We burn steaks

ptomainetommyMB

While most restaurant advertising tends to exaggerate the subject’s merits, some takes the opposite tack, declaring that the restaurant’s food and service are horrid. The reason is simple, a wish to stand out from the crowd.

ToughSteaksShermanOaks1950How well this works is questionable. If a restaurant has nothing going for it in food quality or service, a gimmicky promotional attitude isn’t going to make it successful. For instance, the humor of Hawley’s Tough Steaks, Sherman Oaks Ca, displayed in the slogan “Famous for Dining Discomfort” wears thin almost instantly. After you have read through the menu once, and maybe smiled wanly at its jokiness – Tired T-Bone, 25 cents, With Meat, 2.25 – you might not ever want to see it again. I haven’t been able to determine how long Hawley’s stayed in business.

I sense a degree of desperation in the advertisement for The Garret in Greenwich Village. In 1922 when this ad appeared, The Garret’s proprietor was Grace Godwin, single mother of four who ran it to support her family. It was located near the spot in the Village where all the tour buses parked, which should have given it an edge despite the fact that it was housed on the second floor of a dumpy old building. The ad played off the Village’s reputation for zaniness that was so attractive to tourists. Grace gave up the business not much later.

TheGarretGVQuillApril1922

But sometimes it seems to work.

Ptomaine Tommy’s in Los Angeles fared quite well and was around at least from 1913 to 1940 if not longer. It multiplied, “dotting California roadsides,” according to newspaper columnist O. O. McIntyre who mentioned the restaurant’s name often enough even if he wasn’t terribly flattering. He called them “hastily constructed” and comparing them to the Shanties, Shacks, and Food Hutches that sprang up in the Depression serving bean soup and hash.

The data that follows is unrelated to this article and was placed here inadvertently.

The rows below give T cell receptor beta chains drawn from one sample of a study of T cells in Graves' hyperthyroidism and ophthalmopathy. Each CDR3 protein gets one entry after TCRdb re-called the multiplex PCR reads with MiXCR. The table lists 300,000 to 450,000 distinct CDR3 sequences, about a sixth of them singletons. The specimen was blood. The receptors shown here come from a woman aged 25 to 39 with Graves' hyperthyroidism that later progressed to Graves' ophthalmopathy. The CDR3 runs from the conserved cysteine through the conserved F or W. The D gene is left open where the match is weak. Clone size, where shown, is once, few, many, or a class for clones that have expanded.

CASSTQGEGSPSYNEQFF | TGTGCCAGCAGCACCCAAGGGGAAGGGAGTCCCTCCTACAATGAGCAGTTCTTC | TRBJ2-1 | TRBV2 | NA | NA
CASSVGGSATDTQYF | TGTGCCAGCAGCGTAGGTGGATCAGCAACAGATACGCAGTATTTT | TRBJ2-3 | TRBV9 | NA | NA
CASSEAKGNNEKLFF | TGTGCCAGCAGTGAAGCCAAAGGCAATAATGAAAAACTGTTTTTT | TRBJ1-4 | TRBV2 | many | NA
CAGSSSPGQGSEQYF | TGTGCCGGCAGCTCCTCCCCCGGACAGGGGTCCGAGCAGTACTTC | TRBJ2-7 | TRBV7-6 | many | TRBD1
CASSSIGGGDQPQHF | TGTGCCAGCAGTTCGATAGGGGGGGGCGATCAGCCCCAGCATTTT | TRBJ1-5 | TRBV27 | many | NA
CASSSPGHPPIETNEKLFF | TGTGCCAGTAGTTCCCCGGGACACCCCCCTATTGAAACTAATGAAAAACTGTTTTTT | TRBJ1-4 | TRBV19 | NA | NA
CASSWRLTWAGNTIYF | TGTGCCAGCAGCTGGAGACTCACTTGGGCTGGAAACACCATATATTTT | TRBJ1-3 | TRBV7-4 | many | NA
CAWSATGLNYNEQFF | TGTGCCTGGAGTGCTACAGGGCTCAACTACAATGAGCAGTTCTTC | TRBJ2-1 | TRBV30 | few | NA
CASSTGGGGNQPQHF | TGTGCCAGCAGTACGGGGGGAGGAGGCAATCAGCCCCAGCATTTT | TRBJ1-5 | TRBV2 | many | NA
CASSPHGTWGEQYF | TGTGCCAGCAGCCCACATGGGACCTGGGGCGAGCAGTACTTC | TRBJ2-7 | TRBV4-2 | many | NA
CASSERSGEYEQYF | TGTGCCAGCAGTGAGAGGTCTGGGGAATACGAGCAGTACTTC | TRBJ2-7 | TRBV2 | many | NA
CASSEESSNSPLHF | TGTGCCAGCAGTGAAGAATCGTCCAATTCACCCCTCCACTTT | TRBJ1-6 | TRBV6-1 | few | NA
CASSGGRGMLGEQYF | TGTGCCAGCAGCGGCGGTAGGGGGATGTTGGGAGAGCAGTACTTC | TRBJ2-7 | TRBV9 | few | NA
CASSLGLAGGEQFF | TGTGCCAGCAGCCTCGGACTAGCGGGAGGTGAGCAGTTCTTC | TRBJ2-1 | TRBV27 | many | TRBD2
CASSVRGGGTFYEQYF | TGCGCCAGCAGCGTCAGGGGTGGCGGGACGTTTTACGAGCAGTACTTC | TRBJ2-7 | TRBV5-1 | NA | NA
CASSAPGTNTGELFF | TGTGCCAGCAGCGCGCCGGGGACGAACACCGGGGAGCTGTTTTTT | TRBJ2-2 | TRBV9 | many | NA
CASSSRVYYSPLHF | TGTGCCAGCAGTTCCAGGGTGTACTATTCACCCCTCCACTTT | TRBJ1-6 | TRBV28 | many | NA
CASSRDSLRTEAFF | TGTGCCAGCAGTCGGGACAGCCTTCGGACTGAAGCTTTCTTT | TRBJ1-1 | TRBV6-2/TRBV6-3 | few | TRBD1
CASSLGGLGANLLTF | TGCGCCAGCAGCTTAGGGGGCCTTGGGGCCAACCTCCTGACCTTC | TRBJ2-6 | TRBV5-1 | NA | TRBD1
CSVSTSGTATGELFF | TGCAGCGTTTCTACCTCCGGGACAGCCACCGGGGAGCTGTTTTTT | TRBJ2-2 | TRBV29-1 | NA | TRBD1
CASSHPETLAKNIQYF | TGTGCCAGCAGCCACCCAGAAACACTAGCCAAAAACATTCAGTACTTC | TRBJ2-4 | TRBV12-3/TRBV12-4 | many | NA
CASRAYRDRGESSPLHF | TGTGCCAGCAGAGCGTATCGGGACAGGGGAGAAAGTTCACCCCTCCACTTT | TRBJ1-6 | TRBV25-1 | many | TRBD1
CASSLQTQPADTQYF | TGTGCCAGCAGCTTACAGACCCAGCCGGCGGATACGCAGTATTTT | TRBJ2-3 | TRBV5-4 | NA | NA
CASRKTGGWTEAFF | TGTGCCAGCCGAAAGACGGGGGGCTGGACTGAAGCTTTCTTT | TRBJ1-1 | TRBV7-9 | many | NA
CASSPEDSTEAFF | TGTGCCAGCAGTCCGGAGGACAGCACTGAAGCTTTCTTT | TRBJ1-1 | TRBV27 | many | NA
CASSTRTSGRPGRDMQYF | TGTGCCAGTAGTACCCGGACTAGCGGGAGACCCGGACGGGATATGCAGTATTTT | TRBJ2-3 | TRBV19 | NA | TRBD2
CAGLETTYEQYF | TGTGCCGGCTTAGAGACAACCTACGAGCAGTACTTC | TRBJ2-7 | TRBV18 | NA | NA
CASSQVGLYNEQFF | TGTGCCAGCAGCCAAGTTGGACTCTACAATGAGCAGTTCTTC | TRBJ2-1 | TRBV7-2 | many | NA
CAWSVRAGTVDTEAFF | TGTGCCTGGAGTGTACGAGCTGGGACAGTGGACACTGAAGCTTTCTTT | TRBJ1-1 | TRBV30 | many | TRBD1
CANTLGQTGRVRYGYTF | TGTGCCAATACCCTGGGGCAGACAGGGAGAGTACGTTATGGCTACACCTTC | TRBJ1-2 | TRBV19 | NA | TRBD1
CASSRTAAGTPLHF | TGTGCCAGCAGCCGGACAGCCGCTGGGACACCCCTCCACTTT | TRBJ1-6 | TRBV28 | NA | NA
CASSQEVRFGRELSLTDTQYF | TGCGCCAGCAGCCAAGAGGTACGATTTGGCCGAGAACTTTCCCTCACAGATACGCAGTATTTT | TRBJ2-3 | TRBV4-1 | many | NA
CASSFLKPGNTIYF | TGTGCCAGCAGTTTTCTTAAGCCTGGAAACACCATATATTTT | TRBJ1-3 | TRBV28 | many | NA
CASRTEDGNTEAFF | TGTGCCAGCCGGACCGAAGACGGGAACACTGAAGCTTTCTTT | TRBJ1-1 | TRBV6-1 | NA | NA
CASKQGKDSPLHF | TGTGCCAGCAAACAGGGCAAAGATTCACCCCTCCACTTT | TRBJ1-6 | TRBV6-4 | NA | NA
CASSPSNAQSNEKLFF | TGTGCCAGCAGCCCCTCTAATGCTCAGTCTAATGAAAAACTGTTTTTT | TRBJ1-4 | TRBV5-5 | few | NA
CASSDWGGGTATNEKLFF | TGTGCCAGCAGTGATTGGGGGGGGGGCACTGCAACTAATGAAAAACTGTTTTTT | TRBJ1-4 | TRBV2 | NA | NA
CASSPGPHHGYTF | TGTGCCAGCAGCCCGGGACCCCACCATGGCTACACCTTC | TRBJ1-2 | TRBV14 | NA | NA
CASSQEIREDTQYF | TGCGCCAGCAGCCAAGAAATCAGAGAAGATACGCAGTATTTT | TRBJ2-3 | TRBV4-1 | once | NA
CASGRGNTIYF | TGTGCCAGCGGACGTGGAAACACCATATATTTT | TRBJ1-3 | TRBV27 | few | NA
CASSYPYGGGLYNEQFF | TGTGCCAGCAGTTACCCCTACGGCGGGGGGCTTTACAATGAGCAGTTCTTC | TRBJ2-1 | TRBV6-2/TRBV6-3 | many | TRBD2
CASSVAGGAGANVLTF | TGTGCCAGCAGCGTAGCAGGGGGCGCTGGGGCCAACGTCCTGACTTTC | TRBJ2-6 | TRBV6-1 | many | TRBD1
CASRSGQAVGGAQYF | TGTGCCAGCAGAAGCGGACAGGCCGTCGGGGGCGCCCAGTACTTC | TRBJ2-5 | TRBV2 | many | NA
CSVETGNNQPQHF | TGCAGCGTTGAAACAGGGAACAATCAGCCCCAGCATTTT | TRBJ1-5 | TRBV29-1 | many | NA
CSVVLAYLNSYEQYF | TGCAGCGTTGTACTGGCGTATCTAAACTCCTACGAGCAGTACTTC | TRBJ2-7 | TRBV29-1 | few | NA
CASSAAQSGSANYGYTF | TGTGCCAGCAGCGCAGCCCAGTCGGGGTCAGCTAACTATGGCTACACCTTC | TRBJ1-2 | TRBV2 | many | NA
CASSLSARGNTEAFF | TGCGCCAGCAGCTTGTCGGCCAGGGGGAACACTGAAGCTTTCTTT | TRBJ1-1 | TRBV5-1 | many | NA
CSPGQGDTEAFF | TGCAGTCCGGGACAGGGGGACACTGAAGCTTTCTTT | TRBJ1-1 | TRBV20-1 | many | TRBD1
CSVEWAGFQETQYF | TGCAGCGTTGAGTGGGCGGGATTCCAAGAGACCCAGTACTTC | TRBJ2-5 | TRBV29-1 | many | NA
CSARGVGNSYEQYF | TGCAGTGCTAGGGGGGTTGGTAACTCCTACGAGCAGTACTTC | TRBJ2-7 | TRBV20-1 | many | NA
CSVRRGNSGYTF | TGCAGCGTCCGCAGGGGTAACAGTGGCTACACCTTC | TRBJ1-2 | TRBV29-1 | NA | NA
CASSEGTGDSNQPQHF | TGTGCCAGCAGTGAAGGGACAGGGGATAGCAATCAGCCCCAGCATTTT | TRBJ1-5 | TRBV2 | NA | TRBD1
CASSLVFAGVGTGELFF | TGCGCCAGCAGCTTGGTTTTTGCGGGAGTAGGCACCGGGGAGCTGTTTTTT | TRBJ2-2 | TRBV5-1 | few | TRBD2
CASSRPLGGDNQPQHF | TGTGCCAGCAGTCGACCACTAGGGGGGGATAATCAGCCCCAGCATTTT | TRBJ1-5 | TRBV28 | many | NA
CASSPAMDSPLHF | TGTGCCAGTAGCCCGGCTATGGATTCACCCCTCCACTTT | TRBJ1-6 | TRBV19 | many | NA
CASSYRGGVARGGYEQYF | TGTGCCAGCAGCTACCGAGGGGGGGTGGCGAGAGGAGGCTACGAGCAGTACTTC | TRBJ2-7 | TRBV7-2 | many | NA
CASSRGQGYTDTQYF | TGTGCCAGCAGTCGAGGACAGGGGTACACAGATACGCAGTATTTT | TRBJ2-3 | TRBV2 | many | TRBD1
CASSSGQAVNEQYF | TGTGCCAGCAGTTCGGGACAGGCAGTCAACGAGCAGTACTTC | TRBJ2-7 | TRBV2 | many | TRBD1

Perhaps partly because McIntyre made the name known, it became a popular one. Ptomaine Tommy’s appeared in San Francisco, Portland OR, Reno NV, and even Eau Claire WI. I wouldn’t be a bit surprised if restaurants with that name are in business today.

I think that the self-denigrating approach appeals to a sense of humor among those, historically men, who aren’t especially fond of eating out unless they can be reassured that they won’t be expected to pay much, dress up, or display refined manners.

Restaurants that make fun of themselves give off a message that they aren’t pretentious. Patrons can be sure they won’t meet up with haughty servers. Or, as Newman’s in Amarillo and Dalhart, TX, put it, “Terrible Service, But We’re Friendly.”

© Jan Whitaker, 2014

4 Comments

Filed under miscellaneous

4 responses to “We burn steaks

  1. Patricia Dewall

    Ate there many times in the fifties. Loved it..

  2. VEZ

    Just a note for you… Hawley’s Tough Steaks did very well for quite some time. It was opened by Bettye Hawley in the 50’s and was a favorite of many celebrities of the time. My mother worked as hostess and pretty much managed the restaurant until the death of Charles Hawley, who had assumed ownership. When Charles passed away in 1965, my parents purchased the business and ran it successfully into the 1970’s, when they eventually tired of the business and sold it. The restaurant business is cyclical, and there were good times and lean times, but Hawley’s was around for at least 20 years. (The food and service were top-notch. Mom wouldn’t stand for anything less!) Thanks for the article.

  3. I would patronize any restaurant that promises me Unspeakable Coffee. 😉

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